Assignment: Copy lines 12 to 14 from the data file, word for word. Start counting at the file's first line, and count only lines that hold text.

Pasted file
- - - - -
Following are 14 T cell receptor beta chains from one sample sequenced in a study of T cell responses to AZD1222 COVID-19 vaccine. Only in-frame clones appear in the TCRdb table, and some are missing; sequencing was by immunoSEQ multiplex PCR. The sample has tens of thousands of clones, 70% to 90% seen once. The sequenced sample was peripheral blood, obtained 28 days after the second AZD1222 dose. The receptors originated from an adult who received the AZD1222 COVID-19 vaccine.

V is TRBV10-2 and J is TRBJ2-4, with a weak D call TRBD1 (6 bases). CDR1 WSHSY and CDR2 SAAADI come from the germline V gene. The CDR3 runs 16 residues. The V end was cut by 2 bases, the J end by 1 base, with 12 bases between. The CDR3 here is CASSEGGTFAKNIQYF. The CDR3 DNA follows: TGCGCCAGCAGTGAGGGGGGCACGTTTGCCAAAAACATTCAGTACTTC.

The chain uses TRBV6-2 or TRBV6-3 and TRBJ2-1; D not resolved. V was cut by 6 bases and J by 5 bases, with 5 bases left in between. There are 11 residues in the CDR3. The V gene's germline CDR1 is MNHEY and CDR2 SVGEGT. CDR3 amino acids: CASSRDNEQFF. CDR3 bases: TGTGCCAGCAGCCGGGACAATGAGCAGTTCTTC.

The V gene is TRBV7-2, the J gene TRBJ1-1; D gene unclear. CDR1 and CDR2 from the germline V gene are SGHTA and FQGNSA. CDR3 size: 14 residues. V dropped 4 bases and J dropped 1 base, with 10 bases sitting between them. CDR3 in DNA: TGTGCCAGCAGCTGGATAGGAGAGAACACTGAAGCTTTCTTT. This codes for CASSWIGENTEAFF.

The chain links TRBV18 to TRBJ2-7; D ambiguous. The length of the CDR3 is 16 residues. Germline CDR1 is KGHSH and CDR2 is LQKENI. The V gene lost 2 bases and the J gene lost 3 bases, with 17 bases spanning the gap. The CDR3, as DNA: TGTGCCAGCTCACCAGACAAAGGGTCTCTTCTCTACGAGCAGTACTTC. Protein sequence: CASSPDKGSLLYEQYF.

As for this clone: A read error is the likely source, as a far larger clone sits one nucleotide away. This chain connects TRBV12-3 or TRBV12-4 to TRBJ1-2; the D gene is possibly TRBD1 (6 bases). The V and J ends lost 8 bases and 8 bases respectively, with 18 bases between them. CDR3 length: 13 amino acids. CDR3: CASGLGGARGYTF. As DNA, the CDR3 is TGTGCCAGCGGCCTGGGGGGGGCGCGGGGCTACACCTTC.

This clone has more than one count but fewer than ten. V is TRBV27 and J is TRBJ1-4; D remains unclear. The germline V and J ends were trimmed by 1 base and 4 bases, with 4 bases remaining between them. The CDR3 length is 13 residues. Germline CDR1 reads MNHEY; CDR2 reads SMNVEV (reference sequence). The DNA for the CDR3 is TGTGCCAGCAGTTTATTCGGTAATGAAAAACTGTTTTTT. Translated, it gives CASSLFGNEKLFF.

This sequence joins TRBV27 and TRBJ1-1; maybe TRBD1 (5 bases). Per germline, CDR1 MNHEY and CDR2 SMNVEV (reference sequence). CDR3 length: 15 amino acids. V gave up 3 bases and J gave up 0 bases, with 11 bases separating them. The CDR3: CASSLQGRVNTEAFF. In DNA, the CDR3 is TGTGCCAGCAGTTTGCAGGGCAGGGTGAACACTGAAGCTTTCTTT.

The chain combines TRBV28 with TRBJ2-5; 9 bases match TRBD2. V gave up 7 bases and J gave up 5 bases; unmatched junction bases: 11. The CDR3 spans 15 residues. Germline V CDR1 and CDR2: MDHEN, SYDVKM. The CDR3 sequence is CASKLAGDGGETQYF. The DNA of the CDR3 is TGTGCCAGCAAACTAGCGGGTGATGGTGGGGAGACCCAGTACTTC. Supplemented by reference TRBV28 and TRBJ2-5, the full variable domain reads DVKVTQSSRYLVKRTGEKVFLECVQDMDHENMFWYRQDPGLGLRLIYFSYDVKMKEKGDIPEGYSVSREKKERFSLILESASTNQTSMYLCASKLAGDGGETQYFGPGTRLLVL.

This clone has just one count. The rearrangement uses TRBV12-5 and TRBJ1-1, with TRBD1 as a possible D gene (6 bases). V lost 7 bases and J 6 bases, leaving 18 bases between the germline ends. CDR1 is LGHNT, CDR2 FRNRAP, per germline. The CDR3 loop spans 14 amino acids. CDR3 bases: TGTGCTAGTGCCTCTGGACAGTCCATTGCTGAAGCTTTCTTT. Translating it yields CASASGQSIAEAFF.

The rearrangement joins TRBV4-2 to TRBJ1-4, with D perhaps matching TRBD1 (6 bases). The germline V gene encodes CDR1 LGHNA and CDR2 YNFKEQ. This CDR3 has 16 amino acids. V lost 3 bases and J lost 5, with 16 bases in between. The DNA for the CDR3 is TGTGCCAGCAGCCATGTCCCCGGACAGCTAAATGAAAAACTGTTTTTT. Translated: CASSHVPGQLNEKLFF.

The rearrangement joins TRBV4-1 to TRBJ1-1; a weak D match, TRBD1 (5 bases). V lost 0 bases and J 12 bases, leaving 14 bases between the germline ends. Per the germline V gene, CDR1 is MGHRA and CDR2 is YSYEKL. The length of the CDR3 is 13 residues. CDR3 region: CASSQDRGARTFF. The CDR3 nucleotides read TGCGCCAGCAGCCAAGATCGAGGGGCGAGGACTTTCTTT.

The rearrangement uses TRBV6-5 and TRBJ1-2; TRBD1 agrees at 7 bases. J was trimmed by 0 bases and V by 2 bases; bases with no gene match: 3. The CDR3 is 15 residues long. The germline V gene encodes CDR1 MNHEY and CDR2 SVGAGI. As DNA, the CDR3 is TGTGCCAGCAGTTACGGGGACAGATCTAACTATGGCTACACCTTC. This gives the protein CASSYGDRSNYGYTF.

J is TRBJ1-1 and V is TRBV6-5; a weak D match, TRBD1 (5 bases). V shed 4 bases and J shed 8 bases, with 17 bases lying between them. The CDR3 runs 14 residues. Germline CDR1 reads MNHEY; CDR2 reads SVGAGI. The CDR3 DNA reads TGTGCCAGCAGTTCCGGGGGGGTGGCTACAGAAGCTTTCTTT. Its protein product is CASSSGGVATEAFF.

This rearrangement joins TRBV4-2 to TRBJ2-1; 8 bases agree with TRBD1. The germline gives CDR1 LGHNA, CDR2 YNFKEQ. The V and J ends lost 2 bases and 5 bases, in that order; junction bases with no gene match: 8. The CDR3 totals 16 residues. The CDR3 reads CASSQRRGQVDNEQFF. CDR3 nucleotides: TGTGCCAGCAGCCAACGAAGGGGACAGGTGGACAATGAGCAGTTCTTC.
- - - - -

The rearrangement joins TRBV4-1 to TRBJ1-1; a weak D match, TRBD1 (5 bases). V lost 0 bases and J 12 bases, leaving 14 bases between the germline ends. Per the germline V gene, CDR1 is MGHRA and CDR2 is YSYEKL. The length of the CDR3 is 13 residues. CDR3 region: CASSQDRGARTFF. The CDR3 nucleotides read TGCGCCAGCAGCCAAGATCGAGGGGCGAGGACTTTCTTT.

The rearrangement uses TRBV6-5 and TRBJ1-2; TRBD1 agrees at 7 bases. J was trimmed by 0 bases and V by 2 bases; bases with no gene match: 3. The CDR3 is 15 residues long. The germline V gene encodes CDR1 MNHEY and CDR2 SVGAGI. As DNA, the CDR3 is TGTGCCAGCAGTTACGGGGACAGATCTAACTATGGCTACACCTTC. This gives the protein CASSYGDRSNYGYTF.

J is TRBJ1-1 and V is TRBV6-5; a weak D match, TRBD1 (5 bases). V shed 4 bases and J shed 8 bases, with 17 bases lying between them. The CDR3 runs 14 residues. Germline CDR1 reads MNHEY; CDR2 reads SVGAGI. The CDR3 DNA reads TGTGCCAGCAGTTCCGGGGGGGTGGCTACAGAAGCTTTCTTT. Its protein product is CASSSGGVATEAFF.